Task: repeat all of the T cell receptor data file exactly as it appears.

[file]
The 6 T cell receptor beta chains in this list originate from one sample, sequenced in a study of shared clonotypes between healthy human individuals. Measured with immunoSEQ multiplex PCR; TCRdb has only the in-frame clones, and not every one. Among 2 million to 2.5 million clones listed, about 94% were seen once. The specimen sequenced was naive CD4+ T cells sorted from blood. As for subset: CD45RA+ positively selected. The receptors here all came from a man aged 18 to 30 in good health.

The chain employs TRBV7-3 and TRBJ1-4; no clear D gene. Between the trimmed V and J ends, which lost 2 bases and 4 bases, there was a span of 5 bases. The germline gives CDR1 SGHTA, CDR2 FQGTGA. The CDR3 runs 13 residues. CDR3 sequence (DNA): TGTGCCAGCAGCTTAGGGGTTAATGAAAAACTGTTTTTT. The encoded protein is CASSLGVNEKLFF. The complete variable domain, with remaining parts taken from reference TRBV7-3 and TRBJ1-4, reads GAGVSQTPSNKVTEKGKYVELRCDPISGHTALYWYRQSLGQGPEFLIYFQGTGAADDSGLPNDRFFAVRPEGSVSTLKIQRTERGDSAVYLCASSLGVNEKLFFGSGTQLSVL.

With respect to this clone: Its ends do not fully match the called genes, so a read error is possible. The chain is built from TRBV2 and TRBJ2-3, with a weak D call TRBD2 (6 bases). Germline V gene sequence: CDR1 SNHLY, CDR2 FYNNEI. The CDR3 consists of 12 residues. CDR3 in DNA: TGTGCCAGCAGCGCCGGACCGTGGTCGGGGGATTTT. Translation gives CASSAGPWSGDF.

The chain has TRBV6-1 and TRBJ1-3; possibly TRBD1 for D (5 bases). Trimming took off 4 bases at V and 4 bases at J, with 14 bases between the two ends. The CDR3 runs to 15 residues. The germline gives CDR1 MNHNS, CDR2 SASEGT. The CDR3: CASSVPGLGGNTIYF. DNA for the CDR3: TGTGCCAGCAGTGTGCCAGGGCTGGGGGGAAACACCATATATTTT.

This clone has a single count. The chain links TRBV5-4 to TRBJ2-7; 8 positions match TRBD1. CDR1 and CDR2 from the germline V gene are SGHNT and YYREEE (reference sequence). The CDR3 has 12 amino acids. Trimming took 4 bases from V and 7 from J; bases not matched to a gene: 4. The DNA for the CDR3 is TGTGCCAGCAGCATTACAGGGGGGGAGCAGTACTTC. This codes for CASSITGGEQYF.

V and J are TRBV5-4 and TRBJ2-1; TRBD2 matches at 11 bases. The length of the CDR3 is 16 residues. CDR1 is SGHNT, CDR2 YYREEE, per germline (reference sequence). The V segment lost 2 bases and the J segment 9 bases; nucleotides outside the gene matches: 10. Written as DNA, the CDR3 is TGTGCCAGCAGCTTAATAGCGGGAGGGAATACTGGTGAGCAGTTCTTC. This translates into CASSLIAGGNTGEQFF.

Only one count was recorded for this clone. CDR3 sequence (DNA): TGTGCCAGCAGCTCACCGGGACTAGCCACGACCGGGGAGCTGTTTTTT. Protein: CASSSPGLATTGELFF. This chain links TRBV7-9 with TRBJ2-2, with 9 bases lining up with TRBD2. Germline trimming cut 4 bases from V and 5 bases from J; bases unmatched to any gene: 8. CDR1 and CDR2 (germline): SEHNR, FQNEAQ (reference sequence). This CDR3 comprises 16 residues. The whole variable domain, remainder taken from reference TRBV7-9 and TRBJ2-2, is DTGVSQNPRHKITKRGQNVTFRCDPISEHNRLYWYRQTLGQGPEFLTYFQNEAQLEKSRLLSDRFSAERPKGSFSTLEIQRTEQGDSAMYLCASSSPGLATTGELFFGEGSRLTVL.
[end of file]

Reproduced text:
The 6 T cell receptor beta chains in this list originate from one sample, sequenced in a study of shared clonotypes between healthy human individuals. Measured with immunoSEQ multiplex PCR; TCRdb has only the in-frame clones, and not every one. Among 2 million to 2.5 million clones listed, about 94% were seen once. The specimen sequenced was naive CD4+ T cells sorted from blood. As for subset: CD45RA+ positively selected. The receptors here all came from a man aged 18 to 30 in good health.

The chain employs TRBV7-3 and TRBJ1-4; no clear D gene. Between the trimmed V and J ends, which lost 2 bases and 4 bases, there was a span of 5 bases. The germline gives CDR1 SGHTA, CDR2 FQGTGA. The CDR3 runs 13 residues. CDR3 sequence (DNA): TGTGCCAGCAGCTTAGGGGTTAATGAAAAACTGTTTTTT. The encoded protein is CASSLGVNEKLFF. The complete variable domain, with remaining parts taken from reference TRBV7-3 and TRBJ1-4, reads GAGVSQTPSNKVTEKGKYVELRCDPISGHTALYWYRQSLGQGPEFLIYFQGTGAADDSGLPNDRFFAVRPEGSVSTLKIQRTERGDSAVYLCASSLGVNEKLFFGSGTQLSVL.

With respect to this clone: Its ends do not fully match the called genes, so a read error is possible. The chain is built from TRBV2 and TRBJ2-3, with a weak D call TRBD2 (6 bases). Germline V gene sequence: CDR1 SNHLY, CDR2 FYNNEI. The CDR3 consists of 12 residues. CDR3 in DNA: TGTGCCAGCAGCGCCGGACCGTGGTCGGGGGATTTT. Translation gives CASSAGPWSGDF.

The chain has TRBV6-1 and TRBJ1-3; possibly TRBD1 for D (5 bases). Trimming took off 4 bases at V and 4 bases at J, with 14 bases between the two ends. The CDR3 runs to 15 residues. The germline gives CDR1 MNHNS, CDR2 SASEGT. The CDR3: CASSVPGLGGNTIYF. DNA for the CDR3: TGTGCCAGCAGTGTGCCAGGGCTGGGGGGAAACACCATATATTTT.

This clone has a single count. The chain links TRBV5-4 to TRBJ2-7; 8 positions match TRBD1. CDR1 and CDR2 from the germline V gene are SGHNT and YYREEE (reference sequence). The CDR3 has 12 amino acids. Trimming took 4 bases from V and 7 from J; bases not matched to a gene: 4. The DNA for the CDR3 is TGTGCCAGCAGCATTACAGGGGGGGAGCAGTACTTC. This codes for CASSITGGEQYF.

V and J are TRBV5-4 and TRBJ2-1; TRBD2 matches at 11 bases. The length of the CDR3 is 16 residues. CDR1 is SGHNT, CDR2 YYREEE, per germline (reference sequence). The V segment lost 2 bases and the J segment 9 bases; nucleotides outside the gene matches: 10. Written as DNA, the CDR3 is TGTGCCAGCAGCTTAATAGCGGGAGGGAATACTGGTGAGCAGTTCTTC. This translates into CASSLIAGGNTGEQFF.

Only one count was recorded for this clone. CDR3 sequence (DNA): TGTGCCAGCAGCTCACCGGGACTAGCCACGACCGGGGAGCTGTTTTTT. Protein: CASSSPGLATTGELFF. This chain links TRBV7-9 with TRBJ2-2, with 9 bases lining up with TRBD2. Germline trimming cut 4 bases from V and 5 bases from J; bases unmatched to any gene: 8. CDR1 and CDR2 (germline): SEHNR, FQNEAQ (reference sequence). This CDR3 comprises 16 residues. The whole variable domain, remainder taken from reference TRBV7-9 and TRBJ2-2, is DTGVSQNPRHKITKRGQNVTFRCDPISEHNRLYWYRQTLGQGPEFLTYFQNEAQLEKSRLLSDRFSAERPKGSFSTLEIQRTEQGDSAMYLCASSSPGLATTGELFFGEGSRLTVL.